gatsbyImageData resolver will depend on the individual plugin, but authors are encouraged to provide an API similar to the one from
GatsbyImage is a React component used to display performant, responsive images in Gatsby. It is used under the hood by all other compatible components such as
StaticImage and components from CMS source plugins. It uses several performance tricks, and deserves most of the credit for improved performance scores when switching to the image plugin.
Anatomy of the component
GatsbyImage component wraps several other components, which are all exported by the plugin. It was originally designed to allow users to compose their own custom image components, but we have not documented this, so it should currently be considered unsupported. It is something that could be looked at in the future, but until that point
StaticImage should be considered the only public components.
Throughout the component there are different versions delivered for browser and server. The reason for this is that the component performs lazy hydration: the image is loaded as soon as the SSR HTML is loaded in the browser, including blur-up and lazy-loaded images. Hydration is usually the slowest part of a React app’s page load.
GatsbyImage avoids this by skipping React for all initial image loads, leading to faster LCP. The plugin uses
gatsby-ssr to inject inline script and CSS tags to enable this. The JS attaches a
load event listener to the body, which hides the placeholder and shows the main image when any
GatsbyImage has loaded. It uses
<noscript> tags to ensure that images still work with scripts disabled.
GatsbyImage browser component, this means the load handling is skipped for any component that was rendered in SSR (which is indicated by adding a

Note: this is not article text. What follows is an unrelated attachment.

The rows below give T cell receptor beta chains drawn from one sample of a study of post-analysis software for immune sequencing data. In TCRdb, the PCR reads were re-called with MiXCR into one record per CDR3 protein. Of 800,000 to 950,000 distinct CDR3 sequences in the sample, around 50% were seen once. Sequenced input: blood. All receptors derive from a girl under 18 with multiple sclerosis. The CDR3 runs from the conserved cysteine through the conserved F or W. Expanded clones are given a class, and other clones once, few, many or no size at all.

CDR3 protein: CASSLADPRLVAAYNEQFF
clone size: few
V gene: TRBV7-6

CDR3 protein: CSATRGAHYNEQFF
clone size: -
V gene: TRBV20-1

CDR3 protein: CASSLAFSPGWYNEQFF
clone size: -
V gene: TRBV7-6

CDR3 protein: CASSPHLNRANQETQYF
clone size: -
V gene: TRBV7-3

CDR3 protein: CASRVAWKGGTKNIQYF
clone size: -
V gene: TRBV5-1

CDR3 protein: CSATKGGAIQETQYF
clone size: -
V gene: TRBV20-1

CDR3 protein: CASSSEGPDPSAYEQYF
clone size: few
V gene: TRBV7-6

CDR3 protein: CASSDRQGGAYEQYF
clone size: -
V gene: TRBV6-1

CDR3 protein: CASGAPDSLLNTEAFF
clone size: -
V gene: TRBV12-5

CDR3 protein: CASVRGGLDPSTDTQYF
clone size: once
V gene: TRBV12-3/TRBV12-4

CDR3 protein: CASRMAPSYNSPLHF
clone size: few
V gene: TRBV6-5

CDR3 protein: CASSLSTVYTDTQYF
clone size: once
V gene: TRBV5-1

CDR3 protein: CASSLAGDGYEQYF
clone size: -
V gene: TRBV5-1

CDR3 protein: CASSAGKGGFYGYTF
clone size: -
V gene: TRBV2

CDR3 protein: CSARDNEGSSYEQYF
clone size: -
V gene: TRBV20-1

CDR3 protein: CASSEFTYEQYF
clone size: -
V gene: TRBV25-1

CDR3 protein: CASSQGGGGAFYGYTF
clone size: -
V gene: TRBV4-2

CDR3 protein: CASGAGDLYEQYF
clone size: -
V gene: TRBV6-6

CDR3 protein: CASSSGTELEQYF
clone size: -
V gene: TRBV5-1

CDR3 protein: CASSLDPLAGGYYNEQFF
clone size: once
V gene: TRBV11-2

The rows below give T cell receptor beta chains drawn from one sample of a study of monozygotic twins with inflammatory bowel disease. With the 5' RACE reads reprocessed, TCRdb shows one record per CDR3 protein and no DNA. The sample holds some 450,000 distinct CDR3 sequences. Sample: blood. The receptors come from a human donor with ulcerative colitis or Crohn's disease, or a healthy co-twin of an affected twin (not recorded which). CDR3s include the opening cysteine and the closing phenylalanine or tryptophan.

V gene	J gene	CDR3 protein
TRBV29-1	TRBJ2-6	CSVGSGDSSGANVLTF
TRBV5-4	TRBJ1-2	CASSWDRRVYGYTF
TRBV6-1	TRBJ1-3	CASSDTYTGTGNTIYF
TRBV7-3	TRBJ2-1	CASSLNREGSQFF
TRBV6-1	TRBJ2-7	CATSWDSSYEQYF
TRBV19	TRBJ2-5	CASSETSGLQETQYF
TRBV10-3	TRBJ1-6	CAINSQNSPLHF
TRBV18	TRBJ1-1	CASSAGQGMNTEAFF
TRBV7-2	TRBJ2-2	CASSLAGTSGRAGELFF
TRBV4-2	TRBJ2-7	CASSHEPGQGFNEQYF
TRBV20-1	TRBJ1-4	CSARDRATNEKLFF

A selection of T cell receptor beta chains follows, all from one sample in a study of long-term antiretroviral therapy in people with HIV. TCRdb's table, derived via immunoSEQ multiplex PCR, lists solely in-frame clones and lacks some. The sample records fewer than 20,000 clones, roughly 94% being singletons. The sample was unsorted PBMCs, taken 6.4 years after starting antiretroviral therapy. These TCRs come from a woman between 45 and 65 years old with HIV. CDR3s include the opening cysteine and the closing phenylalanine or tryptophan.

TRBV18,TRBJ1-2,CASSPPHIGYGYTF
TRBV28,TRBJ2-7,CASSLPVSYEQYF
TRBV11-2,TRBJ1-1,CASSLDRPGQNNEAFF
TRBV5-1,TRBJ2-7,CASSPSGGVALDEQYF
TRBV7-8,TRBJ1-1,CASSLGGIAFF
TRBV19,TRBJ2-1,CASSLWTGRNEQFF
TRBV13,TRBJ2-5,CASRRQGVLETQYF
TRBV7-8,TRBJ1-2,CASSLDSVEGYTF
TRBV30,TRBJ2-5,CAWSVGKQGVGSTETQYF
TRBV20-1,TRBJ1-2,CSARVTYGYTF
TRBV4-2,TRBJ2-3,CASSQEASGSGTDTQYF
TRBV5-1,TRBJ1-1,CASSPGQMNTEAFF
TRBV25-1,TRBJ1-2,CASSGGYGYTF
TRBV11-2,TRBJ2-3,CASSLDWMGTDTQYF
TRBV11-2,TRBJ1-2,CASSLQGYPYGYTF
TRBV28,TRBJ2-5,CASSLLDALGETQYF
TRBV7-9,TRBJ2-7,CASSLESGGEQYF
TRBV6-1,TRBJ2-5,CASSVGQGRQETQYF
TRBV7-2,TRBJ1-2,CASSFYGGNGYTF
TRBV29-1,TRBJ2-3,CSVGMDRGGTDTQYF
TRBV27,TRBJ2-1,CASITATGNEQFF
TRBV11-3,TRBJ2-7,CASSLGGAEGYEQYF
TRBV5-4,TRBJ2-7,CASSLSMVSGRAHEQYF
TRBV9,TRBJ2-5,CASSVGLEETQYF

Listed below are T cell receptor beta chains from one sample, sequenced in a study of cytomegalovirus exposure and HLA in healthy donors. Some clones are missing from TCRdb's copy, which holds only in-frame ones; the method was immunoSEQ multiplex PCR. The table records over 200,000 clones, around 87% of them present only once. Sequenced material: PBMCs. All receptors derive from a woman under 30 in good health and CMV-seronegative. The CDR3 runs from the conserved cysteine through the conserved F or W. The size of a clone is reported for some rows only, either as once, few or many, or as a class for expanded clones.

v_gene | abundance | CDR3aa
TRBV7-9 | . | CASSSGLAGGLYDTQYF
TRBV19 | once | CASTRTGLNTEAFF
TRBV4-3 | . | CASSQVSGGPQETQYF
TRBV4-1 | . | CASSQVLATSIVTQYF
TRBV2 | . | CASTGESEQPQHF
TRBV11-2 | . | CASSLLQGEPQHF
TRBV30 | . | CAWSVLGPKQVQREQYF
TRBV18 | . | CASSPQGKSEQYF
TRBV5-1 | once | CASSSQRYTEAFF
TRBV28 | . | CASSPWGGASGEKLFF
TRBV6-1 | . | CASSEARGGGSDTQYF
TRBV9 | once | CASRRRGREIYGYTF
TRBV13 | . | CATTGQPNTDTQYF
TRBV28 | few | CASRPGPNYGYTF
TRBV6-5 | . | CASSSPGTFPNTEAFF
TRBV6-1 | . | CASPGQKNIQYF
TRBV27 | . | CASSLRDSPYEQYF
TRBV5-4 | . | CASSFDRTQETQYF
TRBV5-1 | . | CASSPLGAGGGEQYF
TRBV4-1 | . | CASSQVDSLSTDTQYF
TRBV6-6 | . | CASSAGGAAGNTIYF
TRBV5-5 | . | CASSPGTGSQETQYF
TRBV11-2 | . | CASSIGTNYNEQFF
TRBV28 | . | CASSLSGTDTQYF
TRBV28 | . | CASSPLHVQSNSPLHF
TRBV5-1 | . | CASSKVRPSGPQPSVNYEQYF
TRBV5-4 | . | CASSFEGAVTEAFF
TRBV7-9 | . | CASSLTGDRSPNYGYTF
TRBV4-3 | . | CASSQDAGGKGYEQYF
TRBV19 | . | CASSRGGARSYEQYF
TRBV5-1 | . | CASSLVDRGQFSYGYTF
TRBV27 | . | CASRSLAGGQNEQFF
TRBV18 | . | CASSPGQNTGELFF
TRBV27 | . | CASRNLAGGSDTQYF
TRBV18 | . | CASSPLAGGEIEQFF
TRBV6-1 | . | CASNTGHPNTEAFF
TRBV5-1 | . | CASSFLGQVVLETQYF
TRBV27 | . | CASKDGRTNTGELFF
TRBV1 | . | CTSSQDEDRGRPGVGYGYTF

data-gatsby-image-ssr prop in the server component). However for any images that do not have this prop, this load handling happens in React. This will be the case for any image rendered after initial load, such as after page navigation or conditional rendering.
The browser component is a class component, which uses
shouldComponentUpdate to ensure that it is never hydrated as part of the normal rendering process in the browser. Instead, the image hydrates or renders itself manually, using the
lazyHydrate function, which is itself loaded asynchronously using
import(). This takes the
ref of the wrapper’s HTML element, and uses
react-dom to render or hydrate the inner components as their own React tree. This ensures that the hydration of the images never blocks page loading, contributing to faster TTI.
GatsbyImage component supports three types of layout, which define the resizing behavior of the images. The component uses a
Sizer component inside
layout-wrapper.tsx to ensure that the wrapper is the correct size, even before any image has loaded. This avoids the page needing to re-layout, which looks bad for the user and is a serious problem for performance. For fixed layout components the size is just set via CSS. For full-width images,
Sizer uses a
padding-top hack to maintain aspect ratio as the image scales infinitely. For constrained layouts,
Sizer uses an
<img> tag with an inline, empty SVG
src to make the browser use its native
<img> resizing behaviour, even though the main image will not have loaded at this point.
GatsbyImage supports displaying a placeholder while the main image loads. There are two kinds of placeholder that are currently supported: flat colors and images. The type of placeholder is set via the image data object, and will either be a data URI for the image, or a CSS color value. The image will either be a base64-encoded low resolution raster image (called
BLURRED when using sharp) or a URI-encoded SVG (called
TRACED_SVG). The raster image will by default be 20px wide, and the same aspect ratio as the main image. This will be resized to fill the full container, giving a blurred effect. The SVG image is expected to be a single-color, simplified SVG generated using potrace. While these are the defaults produced by sharp, and also used by many third-party source plugins, we do not enforce this, and it can be any URI. We strongly encourage the use of inline data URIs, as any placeholder that needs to make a network request will defeat much of the purpose of using a placeholder. The actual placeholder element is a regular
<img> tag, even for SVGs.
The alternative placeholder is a flat color. This is expected to be calculated from the dominant color of the source image. sharp supports performing this calculation, and some CMSs provide it in the image metadata. This color is applied as a background color to a placeholder